L-3 to Provide Power Node Control Center for the US Navy Destroyer Program

L-3 Communications (NYSE:LLL) announced today that it has received an initial contract from General Dynamics Bath Iron Works to deliver its innovative Power Node Control Center® (PNCC) to support the U.S. Navy’s Destroyer Program. Funded delivery orders are currently in process, with the first production units scheduled for delivery in December 2017. Eight PNCC units will be initially installed on each DDG 51, beginning with DDGs 121 and 122.

Primarily developed through internal research and development investment, L-3’s PNCC is an integrated electrical system that can be configured to simultaneously perform multiple functions, including operating as a transfer switch, frequency converter, circuit breaker, power conditioner, power transformer and motor controller. The PNCC is scalable, flexible, affordable and robust in converting power for a variety of applications – from commercial-off-the-shelf to qualified MIL-SPEC equipment. It allows for reduced weight and space requirements and outperforms existing systems through superior fault management and robust power management capabilities.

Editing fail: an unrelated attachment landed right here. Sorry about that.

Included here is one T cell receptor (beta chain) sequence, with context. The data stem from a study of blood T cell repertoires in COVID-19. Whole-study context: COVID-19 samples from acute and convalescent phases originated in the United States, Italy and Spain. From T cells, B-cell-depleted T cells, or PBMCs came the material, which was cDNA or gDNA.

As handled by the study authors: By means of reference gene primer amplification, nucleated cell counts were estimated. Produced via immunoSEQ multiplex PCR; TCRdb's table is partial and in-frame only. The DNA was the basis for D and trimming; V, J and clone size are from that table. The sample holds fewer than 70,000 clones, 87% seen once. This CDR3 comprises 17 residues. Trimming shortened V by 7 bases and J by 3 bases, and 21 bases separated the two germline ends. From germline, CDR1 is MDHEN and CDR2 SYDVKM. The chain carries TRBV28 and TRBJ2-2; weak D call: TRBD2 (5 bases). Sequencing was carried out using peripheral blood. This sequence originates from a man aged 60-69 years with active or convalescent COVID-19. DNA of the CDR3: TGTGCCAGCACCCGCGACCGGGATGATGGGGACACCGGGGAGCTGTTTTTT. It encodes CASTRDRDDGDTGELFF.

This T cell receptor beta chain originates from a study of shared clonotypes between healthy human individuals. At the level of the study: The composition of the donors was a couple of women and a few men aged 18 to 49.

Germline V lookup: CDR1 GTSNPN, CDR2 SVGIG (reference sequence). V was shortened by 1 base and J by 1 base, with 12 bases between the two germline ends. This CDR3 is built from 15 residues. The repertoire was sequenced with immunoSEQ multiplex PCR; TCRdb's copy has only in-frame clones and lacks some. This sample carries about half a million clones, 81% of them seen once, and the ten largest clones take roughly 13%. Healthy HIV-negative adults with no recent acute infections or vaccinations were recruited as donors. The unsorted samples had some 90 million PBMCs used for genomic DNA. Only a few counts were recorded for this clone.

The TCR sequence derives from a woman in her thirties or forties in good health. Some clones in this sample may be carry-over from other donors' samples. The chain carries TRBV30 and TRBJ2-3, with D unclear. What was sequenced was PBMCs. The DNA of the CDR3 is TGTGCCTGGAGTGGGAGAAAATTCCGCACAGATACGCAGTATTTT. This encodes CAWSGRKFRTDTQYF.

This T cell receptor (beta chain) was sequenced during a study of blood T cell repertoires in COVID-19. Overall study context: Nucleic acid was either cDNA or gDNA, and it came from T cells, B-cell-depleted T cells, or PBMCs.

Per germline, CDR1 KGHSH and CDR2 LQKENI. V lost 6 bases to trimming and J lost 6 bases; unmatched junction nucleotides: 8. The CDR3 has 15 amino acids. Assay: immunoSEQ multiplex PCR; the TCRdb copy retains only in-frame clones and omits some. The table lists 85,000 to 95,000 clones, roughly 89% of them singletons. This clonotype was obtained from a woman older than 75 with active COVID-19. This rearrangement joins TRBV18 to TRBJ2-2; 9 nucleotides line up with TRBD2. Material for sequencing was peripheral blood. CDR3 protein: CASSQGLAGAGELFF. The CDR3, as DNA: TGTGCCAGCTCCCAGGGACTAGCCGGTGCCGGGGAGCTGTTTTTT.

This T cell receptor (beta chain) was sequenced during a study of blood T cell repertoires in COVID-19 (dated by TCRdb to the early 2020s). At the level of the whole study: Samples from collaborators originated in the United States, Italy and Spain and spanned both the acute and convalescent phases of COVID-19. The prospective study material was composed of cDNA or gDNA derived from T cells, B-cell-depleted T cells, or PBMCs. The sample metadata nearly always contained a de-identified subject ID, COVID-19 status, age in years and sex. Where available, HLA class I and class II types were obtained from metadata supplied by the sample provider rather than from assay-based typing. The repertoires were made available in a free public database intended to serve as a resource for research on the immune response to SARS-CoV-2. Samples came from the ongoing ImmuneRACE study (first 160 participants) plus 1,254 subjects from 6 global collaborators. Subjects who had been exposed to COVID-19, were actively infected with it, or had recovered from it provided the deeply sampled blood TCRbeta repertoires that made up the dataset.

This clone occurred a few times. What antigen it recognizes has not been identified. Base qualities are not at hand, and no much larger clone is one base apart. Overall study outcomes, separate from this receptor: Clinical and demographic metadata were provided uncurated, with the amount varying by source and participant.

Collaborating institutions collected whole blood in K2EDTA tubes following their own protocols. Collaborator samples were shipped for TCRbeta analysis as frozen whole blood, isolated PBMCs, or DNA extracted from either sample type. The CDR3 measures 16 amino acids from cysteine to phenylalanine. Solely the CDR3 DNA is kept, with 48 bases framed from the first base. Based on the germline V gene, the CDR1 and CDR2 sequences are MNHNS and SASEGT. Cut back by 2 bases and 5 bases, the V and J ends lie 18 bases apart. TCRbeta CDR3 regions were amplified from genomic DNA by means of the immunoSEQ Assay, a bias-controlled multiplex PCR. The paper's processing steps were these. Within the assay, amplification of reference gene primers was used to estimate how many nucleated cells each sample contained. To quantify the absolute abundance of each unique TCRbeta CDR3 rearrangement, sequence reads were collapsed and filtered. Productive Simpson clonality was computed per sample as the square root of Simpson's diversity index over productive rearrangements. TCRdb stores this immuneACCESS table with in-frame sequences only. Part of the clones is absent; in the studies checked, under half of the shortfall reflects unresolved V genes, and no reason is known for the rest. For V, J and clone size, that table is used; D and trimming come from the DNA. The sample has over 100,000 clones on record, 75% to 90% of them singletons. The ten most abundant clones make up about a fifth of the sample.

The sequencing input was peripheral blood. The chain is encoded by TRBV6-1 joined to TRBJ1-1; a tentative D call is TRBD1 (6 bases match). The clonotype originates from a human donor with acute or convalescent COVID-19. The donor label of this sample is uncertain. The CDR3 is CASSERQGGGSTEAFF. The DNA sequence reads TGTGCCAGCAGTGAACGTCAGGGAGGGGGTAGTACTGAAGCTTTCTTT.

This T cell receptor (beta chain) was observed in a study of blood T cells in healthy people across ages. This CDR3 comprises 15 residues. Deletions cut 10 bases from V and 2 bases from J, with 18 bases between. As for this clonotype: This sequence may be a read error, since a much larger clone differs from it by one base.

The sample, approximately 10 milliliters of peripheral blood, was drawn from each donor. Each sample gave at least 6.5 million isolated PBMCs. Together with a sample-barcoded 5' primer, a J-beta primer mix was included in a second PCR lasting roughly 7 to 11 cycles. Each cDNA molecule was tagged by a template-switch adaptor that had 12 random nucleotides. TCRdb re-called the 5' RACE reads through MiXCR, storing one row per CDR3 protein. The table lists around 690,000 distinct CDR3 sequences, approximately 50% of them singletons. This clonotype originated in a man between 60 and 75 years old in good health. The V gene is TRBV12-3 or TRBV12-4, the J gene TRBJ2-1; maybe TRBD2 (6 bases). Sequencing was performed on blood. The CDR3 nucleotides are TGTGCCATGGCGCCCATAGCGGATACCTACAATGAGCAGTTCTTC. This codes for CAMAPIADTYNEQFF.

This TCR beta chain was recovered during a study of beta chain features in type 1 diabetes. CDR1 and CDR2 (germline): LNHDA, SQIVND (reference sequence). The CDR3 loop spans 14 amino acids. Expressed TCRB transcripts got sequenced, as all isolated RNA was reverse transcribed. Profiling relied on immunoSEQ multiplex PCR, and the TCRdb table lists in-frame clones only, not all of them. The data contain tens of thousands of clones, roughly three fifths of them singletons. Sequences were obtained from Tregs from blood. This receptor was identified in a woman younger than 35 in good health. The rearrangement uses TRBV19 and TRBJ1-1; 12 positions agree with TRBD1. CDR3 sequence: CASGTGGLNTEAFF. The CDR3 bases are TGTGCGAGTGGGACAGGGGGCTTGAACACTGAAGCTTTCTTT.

“This is the first installation of the PNCC and is a critical step in next-generation flexible power solutions specifically designed to fulfill the requirements outlined in the U.S. Navy’s Technology Development Roadmap,” said Christine Montalvo, president of L-3 SPD Electrical Systems, which developed the PNCC. “We’ve been developing and improving upon the PNCC for the last 10 years and are excited to finally deliver and bring to market a truly innovative product that provides superior power capability to the ships’ critical equipment, enhancing overall performance and efficiency.”

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Steve Kantor, president of L-3 Electronic Systems, added, “This is an important contract for L-3 because it demonstrates our ability to meet changing naval requirements with our versatile and innovative technologies. We see great opportunity to expand PNCC applications across other U.S. Navy platforms, including aircraft carriers, amphibious assault ships and littoral ships where power load manageability is vital.”

Source: L-3 Communications
Date: Mar 17, 2016